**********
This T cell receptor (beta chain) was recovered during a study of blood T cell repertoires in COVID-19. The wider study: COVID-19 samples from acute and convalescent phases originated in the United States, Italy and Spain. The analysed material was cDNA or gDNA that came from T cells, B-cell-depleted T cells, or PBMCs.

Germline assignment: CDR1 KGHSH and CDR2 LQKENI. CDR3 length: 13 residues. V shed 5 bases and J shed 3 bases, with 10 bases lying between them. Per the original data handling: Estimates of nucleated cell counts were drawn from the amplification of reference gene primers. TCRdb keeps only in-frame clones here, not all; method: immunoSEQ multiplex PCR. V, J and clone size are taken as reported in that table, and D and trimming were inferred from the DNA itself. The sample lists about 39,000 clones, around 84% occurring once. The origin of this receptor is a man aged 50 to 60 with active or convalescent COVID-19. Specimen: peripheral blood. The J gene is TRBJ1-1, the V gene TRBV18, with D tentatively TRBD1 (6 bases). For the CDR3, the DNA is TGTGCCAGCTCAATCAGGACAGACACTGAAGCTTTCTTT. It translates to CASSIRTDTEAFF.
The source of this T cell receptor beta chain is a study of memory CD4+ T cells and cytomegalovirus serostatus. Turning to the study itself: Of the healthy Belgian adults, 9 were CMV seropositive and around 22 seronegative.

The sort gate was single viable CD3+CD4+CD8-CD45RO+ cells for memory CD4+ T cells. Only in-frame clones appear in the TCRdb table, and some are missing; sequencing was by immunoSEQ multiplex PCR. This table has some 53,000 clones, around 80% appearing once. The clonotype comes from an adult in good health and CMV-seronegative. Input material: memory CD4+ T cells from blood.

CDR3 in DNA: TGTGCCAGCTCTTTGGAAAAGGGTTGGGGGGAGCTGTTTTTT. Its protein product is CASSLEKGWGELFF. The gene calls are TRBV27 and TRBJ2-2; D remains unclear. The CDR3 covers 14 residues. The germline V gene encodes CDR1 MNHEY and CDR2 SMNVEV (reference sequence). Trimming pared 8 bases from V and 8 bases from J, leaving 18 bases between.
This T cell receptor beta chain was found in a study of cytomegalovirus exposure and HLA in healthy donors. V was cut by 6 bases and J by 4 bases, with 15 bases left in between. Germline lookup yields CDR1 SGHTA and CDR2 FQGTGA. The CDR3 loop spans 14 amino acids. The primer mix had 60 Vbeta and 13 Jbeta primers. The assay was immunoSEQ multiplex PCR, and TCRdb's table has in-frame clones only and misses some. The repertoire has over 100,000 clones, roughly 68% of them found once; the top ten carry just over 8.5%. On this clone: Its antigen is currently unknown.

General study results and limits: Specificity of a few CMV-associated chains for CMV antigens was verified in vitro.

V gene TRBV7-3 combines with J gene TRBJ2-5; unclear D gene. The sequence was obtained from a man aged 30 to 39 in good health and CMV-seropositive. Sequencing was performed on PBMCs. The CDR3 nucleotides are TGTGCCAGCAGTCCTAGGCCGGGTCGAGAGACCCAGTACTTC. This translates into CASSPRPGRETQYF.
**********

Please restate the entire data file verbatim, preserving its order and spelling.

This T cell receptor (beta chain) was recovered during a study of blood T cell repertoires in COVID-19. The wider study: COVID-19 samples from acute and convalescent phases originated in the United States, Italy and Spain. The analysed material was cDNA or gDNA that came from T cells, B-cell-depleted T cells, or PBMCs.

Germline assignment: CDR1 KGHSH and CDR2 LQKENI. CDR3 length: 13 residues. V shed 5 bases and J shed 3 bases, with 10 bases lying between them. Per the original data handling: Estimates of nucleated cell counts were drawn from the amplification of reference gene primers. TCRdb keeps only in-frame clones here, not all; method: immunoSEQ multiplex PCR. V, J and clone size are taken as reported in that table, and D and trimming were inferred from the DNA itself. The sample lists about 39,000 clones, around 84% occurring once. The origin of this receptor is a man aged 50 to 60 with active or convalescent COVID-19. Specimen: peripheral blood. The J gene is TRBJ1-1, the V gene TRBV18, with D tentatively TRBD1 (6 bases). For the CDR3, the DNA is TGTGCCAGCTCAATCAGGACAGACACTGAAGCTTTCTTT. It translates to CASSIRTDTEAFF.
The source of this T cell receptor beta chain is a study of memory CD4+ T cells and cytomegalovirus serostatus. Turning to the study itself: Of the healthy Belgian adults, 9 were CMV seropositive and around 22 seronegative.

The sort gate was single viable CD3+CD4+CD8-CD45RO+ cells for memory CD4+ T cells. Only in-frame clones appear in the TCRdb table, and some are missing; sequencing was by immunoSEQ multiplex PCR. This table has some 53,000 clones, around 80% appearing once. The clonotype comes from an adult in good health and CMV-seronegative. Input material: memory CD4+ T cells from blood.

CDR3 in DNA: TGTGCCAGCTCTTTGGAAAAGGGTTGGGGGGAGCTGTTTTTT. Its protein product is CASSLEKGWGELFF. The gene calls are TRBV27 and TRBJ2-2; D remains unclear. The CDR3 covers 14 residues. The germline V gene encodes CDR1 MNHEY and CDR2 SMNVEV (reference sequence). Trimming pared 8 bases from V and 8 bases from J, leaving 18 bases between.
This T cell receptor beta chain was found in a study of cytomegalovirus exposure and HLA in healthy donors. V was cut by 6 bases and J by 4 bases, with 15 bases left in between. Germline lookup yields CDR1 SGHTA and CDR2 FQGTGA. The CDR3 loop spans 14 amino acids. The primer mix had 60 Vbeta and 13 Jbeta primers. The assay was immunoSEQ multiplex PCR, and TCRdb's table has in-frame clones only and misses some. The repertoire has over 100,000 clones, roughly 68% of them found once; the top ten carry just over 8.5%. On this clone: Its antigen is currently unknown.

General study results and limits: Specificity of a few CMV-associated chains for CMV antigens was verified in vitro.

V gene TRBV7-3 combines with J gene TRBJ2-5; unclear D gene. The sequence was obtained from a man aged 30 to 39 in good health and CMV-seropositive. Sequencing was performed on PBMCs. The CDR3 nucleotides are TGTGCCAGCAGTCCTAGGCCGGGTCGAGAGACCCAGTACTTC. This translates into CASSPRPGRETQYF.